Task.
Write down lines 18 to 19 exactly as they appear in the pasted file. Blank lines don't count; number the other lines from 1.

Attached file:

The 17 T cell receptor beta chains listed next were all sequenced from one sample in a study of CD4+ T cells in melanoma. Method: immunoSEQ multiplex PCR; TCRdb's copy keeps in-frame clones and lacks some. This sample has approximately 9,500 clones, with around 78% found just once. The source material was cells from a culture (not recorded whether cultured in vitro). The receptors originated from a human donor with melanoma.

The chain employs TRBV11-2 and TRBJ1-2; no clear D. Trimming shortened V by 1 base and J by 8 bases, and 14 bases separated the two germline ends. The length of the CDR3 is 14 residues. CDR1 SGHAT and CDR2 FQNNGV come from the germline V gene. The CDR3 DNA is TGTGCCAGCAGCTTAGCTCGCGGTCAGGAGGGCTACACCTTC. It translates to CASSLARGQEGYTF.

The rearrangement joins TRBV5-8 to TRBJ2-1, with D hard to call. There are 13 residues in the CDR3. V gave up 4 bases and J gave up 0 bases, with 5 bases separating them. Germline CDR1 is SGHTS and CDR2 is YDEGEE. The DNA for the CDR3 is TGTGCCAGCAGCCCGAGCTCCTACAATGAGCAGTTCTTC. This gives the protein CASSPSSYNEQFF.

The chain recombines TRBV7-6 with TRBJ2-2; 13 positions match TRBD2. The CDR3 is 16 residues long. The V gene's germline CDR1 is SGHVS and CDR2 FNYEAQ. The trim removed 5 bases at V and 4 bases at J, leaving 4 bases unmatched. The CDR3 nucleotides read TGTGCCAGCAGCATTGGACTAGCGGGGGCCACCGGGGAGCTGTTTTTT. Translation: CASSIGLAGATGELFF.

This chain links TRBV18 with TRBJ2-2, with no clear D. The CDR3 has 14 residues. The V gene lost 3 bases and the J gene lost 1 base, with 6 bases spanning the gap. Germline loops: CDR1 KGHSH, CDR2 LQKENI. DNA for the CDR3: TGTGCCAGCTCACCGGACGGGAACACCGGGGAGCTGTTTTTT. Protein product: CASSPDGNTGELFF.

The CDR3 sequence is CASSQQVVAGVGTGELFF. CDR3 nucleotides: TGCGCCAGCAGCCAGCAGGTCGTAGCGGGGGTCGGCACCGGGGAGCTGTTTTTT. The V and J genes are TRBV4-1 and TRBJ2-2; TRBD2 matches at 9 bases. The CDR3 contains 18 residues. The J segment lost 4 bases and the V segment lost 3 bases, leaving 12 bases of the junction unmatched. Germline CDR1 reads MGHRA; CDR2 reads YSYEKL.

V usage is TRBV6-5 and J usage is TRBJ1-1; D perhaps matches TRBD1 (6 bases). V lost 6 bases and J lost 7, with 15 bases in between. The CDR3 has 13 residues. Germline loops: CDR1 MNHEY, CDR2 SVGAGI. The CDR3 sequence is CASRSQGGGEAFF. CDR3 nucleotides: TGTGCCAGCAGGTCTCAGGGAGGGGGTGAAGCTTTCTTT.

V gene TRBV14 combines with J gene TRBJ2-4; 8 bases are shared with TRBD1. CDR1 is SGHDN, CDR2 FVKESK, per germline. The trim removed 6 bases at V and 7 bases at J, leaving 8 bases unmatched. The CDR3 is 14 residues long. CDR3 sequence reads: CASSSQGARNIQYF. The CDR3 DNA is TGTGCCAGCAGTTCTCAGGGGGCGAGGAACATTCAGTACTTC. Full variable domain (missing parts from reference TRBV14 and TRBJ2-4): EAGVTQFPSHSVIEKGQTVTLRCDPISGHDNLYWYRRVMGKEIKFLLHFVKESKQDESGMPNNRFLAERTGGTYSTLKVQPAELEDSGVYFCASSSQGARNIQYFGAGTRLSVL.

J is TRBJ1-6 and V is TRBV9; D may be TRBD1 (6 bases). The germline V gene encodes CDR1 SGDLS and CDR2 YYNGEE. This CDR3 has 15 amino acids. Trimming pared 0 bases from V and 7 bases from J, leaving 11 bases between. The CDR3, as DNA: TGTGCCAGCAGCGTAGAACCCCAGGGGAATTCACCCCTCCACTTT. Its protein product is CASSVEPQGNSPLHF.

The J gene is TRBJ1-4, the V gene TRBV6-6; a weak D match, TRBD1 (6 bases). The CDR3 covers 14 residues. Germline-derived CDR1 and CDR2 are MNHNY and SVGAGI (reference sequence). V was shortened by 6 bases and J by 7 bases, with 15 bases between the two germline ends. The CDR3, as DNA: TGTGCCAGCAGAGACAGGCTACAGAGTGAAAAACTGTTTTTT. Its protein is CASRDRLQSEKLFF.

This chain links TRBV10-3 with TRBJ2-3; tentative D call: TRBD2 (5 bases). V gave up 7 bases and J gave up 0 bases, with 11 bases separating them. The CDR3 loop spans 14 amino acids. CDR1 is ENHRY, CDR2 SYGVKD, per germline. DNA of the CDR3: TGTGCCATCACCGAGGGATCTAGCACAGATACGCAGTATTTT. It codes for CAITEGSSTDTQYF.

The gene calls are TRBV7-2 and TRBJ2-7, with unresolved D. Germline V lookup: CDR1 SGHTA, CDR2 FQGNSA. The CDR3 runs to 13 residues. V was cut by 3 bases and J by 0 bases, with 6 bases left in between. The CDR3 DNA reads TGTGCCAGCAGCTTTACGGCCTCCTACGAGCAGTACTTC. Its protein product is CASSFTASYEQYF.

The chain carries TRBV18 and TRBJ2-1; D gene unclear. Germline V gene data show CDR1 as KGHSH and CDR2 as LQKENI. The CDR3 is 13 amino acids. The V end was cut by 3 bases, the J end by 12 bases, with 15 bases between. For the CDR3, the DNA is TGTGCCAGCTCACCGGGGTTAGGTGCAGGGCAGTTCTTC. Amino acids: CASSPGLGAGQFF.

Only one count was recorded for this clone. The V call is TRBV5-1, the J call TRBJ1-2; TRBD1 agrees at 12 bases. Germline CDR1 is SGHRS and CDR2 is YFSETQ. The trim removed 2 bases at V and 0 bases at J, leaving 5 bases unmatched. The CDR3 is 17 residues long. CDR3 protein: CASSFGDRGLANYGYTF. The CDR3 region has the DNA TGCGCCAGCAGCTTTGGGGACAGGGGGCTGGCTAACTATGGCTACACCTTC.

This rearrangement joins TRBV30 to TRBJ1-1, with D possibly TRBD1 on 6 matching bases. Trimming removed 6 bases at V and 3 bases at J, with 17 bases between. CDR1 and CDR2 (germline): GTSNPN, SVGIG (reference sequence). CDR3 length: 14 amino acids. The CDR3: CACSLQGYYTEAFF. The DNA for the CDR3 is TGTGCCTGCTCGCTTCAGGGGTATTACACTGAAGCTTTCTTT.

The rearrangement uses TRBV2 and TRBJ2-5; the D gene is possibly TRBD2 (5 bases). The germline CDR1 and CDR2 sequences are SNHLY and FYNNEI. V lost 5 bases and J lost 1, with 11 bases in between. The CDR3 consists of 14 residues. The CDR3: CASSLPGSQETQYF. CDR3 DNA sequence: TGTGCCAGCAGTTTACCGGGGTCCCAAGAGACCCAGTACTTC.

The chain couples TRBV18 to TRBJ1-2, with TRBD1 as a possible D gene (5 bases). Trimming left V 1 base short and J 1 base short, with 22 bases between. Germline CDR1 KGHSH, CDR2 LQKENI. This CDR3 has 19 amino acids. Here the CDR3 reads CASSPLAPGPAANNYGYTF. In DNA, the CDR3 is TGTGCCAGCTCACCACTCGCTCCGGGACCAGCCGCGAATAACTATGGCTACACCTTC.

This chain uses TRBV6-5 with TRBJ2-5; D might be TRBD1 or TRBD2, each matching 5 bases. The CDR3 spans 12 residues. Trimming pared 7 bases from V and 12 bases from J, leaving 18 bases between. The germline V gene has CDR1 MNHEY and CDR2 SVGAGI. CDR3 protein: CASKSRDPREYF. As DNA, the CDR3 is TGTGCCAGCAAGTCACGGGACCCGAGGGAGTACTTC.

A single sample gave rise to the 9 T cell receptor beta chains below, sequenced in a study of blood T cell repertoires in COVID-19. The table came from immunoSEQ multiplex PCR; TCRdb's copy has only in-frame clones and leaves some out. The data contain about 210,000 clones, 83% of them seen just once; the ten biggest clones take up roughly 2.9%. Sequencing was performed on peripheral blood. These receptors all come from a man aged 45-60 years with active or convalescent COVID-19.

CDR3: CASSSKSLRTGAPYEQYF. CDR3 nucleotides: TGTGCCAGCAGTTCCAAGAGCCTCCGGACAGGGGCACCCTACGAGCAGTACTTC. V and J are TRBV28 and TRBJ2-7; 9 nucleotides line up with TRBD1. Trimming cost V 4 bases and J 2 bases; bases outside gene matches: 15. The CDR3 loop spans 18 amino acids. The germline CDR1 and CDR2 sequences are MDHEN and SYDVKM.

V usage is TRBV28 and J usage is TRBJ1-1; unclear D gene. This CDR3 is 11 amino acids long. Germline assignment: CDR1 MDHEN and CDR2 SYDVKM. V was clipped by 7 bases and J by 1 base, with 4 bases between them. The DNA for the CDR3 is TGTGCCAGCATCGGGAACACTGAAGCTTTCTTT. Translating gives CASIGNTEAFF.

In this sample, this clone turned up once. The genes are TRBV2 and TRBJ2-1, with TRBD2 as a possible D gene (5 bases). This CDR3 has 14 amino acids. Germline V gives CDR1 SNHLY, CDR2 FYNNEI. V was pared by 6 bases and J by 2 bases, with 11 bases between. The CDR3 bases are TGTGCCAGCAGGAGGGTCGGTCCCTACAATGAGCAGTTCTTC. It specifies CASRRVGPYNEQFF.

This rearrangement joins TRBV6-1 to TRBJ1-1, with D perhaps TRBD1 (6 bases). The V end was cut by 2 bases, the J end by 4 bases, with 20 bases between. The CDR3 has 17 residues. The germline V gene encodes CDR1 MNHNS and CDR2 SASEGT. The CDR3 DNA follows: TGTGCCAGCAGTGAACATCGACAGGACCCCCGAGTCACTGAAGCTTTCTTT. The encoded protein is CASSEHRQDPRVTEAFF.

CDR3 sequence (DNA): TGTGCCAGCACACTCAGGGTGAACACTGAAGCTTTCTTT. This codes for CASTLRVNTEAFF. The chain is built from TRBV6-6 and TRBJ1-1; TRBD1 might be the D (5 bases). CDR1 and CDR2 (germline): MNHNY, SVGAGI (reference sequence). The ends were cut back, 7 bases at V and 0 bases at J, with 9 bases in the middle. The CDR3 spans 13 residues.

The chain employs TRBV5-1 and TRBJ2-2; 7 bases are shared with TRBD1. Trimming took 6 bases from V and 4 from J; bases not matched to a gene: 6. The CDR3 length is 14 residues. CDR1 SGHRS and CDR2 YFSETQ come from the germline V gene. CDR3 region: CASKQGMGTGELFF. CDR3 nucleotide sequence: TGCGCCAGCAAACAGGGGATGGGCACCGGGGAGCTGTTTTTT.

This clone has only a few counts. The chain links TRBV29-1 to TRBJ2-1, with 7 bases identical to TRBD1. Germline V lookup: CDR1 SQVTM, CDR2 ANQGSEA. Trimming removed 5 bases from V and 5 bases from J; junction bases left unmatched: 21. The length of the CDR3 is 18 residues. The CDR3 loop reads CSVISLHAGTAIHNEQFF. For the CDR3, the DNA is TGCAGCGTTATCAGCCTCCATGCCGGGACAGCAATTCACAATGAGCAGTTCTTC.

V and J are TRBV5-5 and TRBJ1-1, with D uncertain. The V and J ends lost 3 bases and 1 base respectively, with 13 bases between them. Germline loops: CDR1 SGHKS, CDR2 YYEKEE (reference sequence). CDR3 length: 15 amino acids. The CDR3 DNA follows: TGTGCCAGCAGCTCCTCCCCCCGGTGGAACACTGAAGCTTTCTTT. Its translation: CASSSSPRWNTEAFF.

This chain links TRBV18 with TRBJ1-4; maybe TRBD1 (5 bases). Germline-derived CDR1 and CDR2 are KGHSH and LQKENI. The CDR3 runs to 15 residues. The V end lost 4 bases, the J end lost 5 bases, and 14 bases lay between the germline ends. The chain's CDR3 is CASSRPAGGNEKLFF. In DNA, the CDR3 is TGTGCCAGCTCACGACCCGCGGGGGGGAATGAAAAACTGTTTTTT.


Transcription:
This chain uses TRBV6-5 with TRBJ2-5; D might be TRBD1 or TRBD2, each matching 5 bases. The CDR3 spans 12 residues. Trimming pared 7 bases from V and 12 bases from J, leaving 18 bases between. The germline V gene has CDR1 MNHEY and CDR2 SVGAGI. CDR3 protein: CASKSRDPREYF. As DNA, the CDR3 is TGTGCCAGCAAGTCACGGGACCCGAGGGAGTACTTC.

A single sample gave rise to the 9 T cell receptor beta chains below, sequenced in a study of blood T cell repertoires in COVID-19. The table came from immunoSEQ multiplex PCR; TCRdb's copy has only in-frame clones and leaves some out. The data contain about 210,000 clones, 83% of them seen just once; the ten biggest clones take up roughly 2.9%. Sequencing was performed on peripheral blood. These receptors all come from a man aged 45-60 years with active or convalescent COVID-19.